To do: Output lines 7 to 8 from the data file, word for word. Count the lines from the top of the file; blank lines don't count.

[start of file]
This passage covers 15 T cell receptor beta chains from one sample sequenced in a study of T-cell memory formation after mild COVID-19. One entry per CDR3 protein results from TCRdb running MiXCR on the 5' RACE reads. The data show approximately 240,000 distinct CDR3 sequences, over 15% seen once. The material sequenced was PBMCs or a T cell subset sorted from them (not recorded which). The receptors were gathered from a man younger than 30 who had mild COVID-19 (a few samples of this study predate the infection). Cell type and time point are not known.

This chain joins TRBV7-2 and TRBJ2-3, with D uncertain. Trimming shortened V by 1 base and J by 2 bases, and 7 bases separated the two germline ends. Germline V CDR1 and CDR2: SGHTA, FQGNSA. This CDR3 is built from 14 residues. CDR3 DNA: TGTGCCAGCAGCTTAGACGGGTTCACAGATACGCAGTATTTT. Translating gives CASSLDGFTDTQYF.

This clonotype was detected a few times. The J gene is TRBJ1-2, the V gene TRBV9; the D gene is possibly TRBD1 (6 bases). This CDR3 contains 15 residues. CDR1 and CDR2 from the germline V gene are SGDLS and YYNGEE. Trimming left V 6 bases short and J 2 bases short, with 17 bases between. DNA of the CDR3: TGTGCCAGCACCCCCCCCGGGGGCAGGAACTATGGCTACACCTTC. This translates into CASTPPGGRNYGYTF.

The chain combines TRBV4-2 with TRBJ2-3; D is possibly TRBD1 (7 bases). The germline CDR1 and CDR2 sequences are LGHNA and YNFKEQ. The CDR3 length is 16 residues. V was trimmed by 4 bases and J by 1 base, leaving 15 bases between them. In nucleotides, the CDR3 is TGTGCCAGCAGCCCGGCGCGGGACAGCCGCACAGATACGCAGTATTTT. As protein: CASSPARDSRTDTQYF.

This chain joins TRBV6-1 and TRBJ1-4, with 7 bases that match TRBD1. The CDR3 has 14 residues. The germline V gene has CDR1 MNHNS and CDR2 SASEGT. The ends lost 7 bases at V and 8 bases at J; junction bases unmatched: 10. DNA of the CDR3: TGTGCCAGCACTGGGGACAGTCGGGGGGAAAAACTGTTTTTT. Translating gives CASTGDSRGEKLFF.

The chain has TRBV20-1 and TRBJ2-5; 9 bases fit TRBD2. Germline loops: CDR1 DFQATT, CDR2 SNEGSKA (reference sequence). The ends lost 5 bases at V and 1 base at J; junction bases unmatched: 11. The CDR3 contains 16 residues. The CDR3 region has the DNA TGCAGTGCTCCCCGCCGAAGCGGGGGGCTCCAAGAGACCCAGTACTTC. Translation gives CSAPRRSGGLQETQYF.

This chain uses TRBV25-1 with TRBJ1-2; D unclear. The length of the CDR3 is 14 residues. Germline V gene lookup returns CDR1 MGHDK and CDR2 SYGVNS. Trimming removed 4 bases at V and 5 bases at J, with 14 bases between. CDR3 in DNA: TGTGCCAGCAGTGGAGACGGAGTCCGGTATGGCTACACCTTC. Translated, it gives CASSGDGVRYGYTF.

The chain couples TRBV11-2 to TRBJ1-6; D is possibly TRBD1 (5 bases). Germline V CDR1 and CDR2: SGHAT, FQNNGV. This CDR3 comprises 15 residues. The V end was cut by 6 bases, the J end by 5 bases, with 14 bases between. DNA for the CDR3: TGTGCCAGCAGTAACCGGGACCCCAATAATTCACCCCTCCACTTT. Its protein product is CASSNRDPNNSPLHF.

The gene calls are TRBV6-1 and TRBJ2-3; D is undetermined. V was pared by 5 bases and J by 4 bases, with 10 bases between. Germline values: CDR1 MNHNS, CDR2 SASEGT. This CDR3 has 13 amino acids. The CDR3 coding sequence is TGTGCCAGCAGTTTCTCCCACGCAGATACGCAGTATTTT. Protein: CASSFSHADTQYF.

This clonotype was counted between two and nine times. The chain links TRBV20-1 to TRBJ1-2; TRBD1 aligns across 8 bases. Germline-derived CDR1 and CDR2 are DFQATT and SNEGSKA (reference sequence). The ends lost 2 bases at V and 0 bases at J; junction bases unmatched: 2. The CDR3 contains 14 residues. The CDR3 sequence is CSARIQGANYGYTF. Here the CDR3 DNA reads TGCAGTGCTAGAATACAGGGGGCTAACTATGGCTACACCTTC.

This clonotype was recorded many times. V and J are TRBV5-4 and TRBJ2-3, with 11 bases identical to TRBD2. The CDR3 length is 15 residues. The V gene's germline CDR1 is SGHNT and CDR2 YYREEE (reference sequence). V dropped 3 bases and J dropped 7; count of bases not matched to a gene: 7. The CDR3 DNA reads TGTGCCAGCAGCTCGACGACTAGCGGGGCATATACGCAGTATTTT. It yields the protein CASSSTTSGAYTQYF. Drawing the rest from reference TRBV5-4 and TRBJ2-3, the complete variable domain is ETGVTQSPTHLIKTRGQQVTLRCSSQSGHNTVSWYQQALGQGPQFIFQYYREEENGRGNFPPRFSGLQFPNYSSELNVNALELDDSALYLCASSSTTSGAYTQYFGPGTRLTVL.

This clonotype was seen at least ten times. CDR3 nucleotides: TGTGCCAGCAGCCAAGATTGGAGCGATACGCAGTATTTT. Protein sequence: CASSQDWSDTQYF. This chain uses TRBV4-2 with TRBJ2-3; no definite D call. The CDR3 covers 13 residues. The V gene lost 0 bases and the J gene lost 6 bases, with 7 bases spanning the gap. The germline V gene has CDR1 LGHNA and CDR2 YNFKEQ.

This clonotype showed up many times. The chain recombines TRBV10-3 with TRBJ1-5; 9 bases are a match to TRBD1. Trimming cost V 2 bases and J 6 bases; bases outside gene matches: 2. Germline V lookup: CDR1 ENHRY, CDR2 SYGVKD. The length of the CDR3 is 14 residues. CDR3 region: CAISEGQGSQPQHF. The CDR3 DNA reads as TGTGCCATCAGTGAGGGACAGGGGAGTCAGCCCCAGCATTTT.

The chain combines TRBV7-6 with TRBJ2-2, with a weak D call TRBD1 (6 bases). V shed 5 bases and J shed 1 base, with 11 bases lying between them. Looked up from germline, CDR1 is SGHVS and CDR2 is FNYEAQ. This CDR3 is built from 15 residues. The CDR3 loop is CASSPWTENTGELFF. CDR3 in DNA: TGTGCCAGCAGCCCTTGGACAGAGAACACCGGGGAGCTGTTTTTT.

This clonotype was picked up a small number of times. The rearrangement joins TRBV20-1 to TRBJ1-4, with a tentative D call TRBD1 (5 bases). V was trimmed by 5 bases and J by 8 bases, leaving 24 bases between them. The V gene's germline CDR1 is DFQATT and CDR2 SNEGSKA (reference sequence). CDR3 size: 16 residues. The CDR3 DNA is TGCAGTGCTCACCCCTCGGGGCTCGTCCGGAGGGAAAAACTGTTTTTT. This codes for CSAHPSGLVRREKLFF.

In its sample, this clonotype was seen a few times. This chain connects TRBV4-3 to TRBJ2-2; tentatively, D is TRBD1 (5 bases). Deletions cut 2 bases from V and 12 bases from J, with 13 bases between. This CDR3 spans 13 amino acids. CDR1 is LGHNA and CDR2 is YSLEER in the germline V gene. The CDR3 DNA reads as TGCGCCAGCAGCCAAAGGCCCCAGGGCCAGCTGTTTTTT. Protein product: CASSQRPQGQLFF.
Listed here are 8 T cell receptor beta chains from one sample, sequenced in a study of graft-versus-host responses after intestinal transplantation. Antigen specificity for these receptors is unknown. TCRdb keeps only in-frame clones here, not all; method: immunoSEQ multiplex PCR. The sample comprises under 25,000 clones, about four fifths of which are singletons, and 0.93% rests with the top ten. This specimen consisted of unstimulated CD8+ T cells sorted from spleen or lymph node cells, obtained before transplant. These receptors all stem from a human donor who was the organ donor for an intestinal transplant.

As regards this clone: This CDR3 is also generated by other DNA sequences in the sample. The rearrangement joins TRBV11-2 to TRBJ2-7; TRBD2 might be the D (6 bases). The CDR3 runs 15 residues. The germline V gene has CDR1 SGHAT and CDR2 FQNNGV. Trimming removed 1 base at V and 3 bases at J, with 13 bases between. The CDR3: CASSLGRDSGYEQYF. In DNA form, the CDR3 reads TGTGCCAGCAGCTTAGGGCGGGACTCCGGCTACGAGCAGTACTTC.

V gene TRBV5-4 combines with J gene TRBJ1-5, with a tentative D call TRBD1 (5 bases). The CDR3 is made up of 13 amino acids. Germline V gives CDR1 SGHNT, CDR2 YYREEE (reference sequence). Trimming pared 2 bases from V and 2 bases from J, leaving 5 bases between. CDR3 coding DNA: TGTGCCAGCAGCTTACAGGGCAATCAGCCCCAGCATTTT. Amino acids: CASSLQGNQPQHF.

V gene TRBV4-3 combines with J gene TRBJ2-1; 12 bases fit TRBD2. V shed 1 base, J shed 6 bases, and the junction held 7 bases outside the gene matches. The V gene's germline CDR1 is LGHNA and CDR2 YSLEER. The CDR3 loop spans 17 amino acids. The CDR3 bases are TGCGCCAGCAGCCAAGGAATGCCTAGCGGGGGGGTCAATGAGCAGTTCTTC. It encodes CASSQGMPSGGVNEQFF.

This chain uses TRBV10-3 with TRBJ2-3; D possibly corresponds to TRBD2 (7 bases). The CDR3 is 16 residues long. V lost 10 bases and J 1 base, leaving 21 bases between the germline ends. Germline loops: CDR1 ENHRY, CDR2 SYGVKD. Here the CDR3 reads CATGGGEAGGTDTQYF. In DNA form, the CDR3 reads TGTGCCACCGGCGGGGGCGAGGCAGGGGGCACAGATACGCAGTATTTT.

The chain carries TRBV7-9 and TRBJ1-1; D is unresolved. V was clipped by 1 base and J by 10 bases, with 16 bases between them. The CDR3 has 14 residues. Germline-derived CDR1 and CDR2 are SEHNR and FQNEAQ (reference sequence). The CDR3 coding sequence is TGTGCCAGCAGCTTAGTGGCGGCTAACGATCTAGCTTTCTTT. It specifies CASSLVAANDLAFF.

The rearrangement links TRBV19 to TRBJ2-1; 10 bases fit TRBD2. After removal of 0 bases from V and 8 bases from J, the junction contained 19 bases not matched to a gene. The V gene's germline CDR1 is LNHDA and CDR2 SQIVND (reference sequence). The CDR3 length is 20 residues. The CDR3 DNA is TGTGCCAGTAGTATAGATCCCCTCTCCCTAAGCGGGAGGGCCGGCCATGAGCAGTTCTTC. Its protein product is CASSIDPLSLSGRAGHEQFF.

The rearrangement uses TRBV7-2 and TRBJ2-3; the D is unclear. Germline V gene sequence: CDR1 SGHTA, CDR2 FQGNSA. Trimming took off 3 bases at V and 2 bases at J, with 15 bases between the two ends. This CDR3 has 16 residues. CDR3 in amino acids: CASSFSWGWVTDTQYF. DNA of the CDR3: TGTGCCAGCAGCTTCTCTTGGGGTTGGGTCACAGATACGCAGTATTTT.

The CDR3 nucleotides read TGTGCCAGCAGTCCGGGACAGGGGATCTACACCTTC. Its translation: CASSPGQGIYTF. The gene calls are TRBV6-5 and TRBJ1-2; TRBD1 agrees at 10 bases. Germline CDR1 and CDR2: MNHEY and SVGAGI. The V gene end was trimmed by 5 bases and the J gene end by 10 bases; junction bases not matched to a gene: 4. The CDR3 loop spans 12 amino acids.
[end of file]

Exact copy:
This chain uses TRBV25-1 with TRBJ1-2; D unclear. The length of the CDR3 is 14 residues. Germline V gene lookup returns CDR1 MGHDK and CDR2 SYGVNS. Trimming removed 4 bases at V and 5 bases at J, with 14 bases between. CDR3 in DNA: TGTGCCAGCAGTGGAGACGGAGTCCGGTATGGCTACACCTTC. Translated, it gives CASSGDGVRYGYTF.

The chain couples TRBV11-2 to TRBJ1-6; D is possibly TRBD1 (5 bases). Germline V CDR1 and CDR2: SGHAT, FQNNGV. This CDR3 comprises 15 residues. The V end was cut by 6 bases, the J end by 5 bases, with 14 bases between. DNA for the CDR3: TGTGCCAGCAGTAACCGGGACCCCAATAATTCACCCCTCCACTTT. Its protein product is CASSNRDPNNSPLHF.